- Mass Market Paperback: 448 pages
- Publisher: Pocket Books; 1st Pocket Books Pbk. Ed edition (15 Sept. 2008)
- Language: English
- ISBN-10: 1416527168
- ISBN-13: 978-1416527169
- Product Dimensions: 10.6 x 1.9 x 17.1 cm
- Average Customer Review: 3.8 out of 5 stars See all reviews (4 customer reviews)
- Amazon Bestsellers Rank: 491,440 in Books (See Top 100 in Books)
Never Romance a Rake Mass Market Paperback – 15 Sep 2008
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More About the Author
About the Author
During her frequent travels through England, Liz Carlyle always packs her pearls, her dancing slippers, and her whalebone corset, confident in the belief that eventually she will receive an invitation to a ball or a rout. Alas, none has been forthcoming. While waiting, however, she has managed to learn where all the damp, dark alleys and low public houses can be found.
Liz hopes she has brought just a little of the nineteenth century alive for the reader in her popular novels, which include the trilogy of One Little Sin, Two Little Lies, and Three Little Secrets, as well as The Devil You Know, A Deal With the Devil, and The Devil to Pay. Please visit her at LizCarlyle.com, especially if you're giving a ball.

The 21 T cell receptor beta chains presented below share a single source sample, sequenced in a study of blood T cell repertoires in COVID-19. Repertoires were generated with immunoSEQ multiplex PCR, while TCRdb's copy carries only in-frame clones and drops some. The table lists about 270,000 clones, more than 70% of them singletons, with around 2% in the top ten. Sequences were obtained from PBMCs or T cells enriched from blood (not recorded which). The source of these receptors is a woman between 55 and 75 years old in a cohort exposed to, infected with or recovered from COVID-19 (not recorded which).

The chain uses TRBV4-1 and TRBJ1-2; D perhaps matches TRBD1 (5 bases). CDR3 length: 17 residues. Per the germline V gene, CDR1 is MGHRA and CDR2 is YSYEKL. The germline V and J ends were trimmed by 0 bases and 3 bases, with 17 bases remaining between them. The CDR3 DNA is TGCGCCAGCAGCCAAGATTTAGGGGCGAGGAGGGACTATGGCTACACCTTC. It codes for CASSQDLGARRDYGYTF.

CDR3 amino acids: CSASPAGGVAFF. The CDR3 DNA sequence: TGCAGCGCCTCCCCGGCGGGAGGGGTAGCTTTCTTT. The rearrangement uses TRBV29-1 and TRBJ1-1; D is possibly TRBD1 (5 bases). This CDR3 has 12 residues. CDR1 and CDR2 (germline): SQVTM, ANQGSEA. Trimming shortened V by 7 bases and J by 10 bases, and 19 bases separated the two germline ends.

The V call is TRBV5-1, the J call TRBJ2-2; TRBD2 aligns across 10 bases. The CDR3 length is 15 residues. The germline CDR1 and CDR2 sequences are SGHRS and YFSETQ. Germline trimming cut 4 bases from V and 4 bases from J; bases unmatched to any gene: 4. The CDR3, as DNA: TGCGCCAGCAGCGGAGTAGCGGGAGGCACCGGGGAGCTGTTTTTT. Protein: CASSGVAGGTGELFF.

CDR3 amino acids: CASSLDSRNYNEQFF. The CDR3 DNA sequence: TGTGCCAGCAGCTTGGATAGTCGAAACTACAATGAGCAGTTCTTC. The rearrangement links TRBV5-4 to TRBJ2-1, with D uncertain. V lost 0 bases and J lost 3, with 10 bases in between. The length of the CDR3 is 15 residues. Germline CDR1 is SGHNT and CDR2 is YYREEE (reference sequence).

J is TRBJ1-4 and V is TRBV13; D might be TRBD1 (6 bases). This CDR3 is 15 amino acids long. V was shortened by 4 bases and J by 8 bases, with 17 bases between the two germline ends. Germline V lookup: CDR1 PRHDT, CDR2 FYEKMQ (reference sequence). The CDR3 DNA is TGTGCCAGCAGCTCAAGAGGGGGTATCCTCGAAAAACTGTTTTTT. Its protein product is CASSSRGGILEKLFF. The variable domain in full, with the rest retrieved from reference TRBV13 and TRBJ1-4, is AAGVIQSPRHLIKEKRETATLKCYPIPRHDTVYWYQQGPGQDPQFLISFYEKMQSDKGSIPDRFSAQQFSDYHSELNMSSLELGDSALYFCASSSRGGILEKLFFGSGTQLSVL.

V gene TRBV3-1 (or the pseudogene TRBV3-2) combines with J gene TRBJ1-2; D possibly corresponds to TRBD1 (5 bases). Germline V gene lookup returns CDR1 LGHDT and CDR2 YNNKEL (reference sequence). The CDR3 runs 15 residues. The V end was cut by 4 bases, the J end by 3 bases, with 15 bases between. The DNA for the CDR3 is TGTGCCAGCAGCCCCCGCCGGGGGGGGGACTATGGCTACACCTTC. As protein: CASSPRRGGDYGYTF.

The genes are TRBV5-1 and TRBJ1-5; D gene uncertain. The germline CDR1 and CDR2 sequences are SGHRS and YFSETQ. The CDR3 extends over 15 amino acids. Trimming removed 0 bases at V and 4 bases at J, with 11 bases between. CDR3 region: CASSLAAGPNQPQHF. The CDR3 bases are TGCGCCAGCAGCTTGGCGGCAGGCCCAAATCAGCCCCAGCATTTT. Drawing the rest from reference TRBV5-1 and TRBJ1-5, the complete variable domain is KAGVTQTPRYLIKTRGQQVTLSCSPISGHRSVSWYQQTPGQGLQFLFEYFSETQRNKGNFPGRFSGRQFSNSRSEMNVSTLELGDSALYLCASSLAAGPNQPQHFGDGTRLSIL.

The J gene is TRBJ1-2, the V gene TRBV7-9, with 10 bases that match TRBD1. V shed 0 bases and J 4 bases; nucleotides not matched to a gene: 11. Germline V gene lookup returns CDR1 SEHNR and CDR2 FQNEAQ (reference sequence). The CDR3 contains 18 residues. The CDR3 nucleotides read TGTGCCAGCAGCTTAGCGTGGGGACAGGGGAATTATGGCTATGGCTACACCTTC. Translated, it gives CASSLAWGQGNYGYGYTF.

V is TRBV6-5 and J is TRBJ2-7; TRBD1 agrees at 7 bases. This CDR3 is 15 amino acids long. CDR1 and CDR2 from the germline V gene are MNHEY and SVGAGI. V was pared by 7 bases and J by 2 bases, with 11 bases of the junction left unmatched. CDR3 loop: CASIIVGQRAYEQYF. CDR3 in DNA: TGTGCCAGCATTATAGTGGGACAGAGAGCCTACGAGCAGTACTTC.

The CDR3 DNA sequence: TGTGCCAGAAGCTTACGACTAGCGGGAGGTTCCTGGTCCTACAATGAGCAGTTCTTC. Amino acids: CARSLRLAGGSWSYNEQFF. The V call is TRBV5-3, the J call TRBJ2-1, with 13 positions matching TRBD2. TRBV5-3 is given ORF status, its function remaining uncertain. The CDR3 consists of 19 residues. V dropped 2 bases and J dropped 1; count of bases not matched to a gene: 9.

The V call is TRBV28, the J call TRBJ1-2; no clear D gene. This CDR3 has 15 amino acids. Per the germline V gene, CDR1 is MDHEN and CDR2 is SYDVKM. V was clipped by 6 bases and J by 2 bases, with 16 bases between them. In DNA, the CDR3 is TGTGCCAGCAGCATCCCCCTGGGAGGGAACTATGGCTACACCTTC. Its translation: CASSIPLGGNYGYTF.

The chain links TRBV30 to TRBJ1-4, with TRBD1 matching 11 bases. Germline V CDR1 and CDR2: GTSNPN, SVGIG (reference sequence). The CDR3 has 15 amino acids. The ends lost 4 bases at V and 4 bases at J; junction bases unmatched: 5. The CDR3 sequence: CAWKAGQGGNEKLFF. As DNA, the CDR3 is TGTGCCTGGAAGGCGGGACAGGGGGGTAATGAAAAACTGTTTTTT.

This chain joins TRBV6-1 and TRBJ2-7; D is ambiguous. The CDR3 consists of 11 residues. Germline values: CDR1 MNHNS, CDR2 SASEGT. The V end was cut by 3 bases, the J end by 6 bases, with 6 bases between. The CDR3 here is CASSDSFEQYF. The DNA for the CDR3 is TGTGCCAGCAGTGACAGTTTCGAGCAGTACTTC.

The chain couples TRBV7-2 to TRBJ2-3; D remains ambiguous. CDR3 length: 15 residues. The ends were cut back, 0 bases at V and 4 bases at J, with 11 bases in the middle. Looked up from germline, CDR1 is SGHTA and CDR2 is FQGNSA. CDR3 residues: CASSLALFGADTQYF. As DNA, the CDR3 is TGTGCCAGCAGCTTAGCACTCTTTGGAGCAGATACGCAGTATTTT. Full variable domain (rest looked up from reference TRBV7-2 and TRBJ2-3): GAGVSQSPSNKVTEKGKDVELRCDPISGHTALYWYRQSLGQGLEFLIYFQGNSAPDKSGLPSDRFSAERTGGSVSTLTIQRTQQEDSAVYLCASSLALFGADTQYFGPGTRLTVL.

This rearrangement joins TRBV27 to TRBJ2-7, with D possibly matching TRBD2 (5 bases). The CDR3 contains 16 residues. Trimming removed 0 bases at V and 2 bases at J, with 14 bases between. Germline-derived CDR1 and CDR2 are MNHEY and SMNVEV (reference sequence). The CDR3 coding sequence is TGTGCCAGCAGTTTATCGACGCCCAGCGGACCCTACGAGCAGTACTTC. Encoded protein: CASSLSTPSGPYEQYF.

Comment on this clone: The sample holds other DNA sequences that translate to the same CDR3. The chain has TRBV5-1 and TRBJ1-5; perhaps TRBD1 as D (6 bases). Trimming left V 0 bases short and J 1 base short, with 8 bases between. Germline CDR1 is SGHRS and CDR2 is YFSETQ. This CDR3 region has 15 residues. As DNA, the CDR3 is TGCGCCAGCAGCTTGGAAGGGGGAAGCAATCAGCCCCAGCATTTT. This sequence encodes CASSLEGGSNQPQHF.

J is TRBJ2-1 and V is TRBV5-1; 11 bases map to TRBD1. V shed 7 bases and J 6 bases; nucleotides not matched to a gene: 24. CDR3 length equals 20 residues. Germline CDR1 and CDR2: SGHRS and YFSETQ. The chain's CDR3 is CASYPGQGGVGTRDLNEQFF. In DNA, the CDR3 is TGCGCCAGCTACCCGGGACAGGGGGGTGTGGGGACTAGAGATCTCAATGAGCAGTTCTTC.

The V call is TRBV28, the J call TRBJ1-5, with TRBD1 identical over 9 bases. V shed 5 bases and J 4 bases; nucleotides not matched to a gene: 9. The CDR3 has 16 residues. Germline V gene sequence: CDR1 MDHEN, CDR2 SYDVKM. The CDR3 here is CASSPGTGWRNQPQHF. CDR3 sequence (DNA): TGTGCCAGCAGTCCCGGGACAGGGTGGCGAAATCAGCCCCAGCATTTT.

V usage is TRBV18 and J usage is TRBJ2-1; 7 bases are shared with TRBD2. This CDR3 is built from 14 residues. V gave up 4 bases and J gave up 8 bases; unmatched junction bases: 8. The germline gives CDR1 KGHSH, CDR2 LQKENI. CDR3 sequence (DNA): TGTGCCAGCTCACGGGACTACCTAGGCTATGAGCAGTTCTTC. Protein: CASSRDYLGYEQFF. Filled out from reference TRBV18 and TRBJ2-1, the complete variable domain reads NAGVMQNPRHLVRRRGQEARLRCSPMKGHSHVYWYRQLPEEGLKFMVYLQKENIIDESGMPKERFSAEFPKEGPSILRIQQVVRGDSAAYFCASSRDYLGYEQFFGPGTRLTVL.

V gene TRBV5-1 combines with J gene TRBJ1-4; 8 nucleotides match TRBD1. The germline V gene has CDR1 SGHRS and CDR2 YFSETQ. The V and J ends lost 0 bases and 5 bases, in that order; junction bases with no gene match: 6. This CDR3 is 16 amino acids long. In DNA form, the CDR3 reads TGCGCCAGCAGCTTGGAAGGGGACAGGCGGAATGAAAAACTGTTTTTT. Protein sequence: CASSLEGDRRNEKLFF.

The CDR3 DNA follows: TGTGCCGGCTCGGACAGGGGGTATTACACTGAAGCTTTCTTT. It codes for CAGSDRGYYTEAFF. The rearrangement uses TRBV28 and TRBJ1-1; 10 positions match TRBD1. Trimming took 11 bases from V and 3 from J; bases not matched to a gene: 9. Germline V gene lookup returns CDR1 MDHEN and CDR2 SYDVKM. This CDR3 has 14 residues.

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Top Customer Reviews
Kieran, Baron Rothwell is a hardened gamster and a dissolute rake, past experiences mean that he doesn't feel that he's entitled to happiness not that he paticulary cares either way (thus we have our Tortured Hero). Camille Marchand is encoumbered by a 'ner-do-well father who wagers her in a card game, she is determined to be tough and unfeeling and make the best of the situation as it means that if she produces a child she stands to come into her inheritance of £ioo,ooo. The H/H get married and the basic tale is the courtship that takes place after the wedding, he wants to stay aloof from his bride, she doesn't want to care, but finds that she does. In his mind he knows that he is dying, and, she thinks that there is something wrong and that he's dying and given up. Well I nearly gave up too! I just wanted to shout get on with it, I won't be keeping this book but by the same token just because this one does'nt appeal to me doesn't make it a poor story and is is still worth a read it's just not a keeper.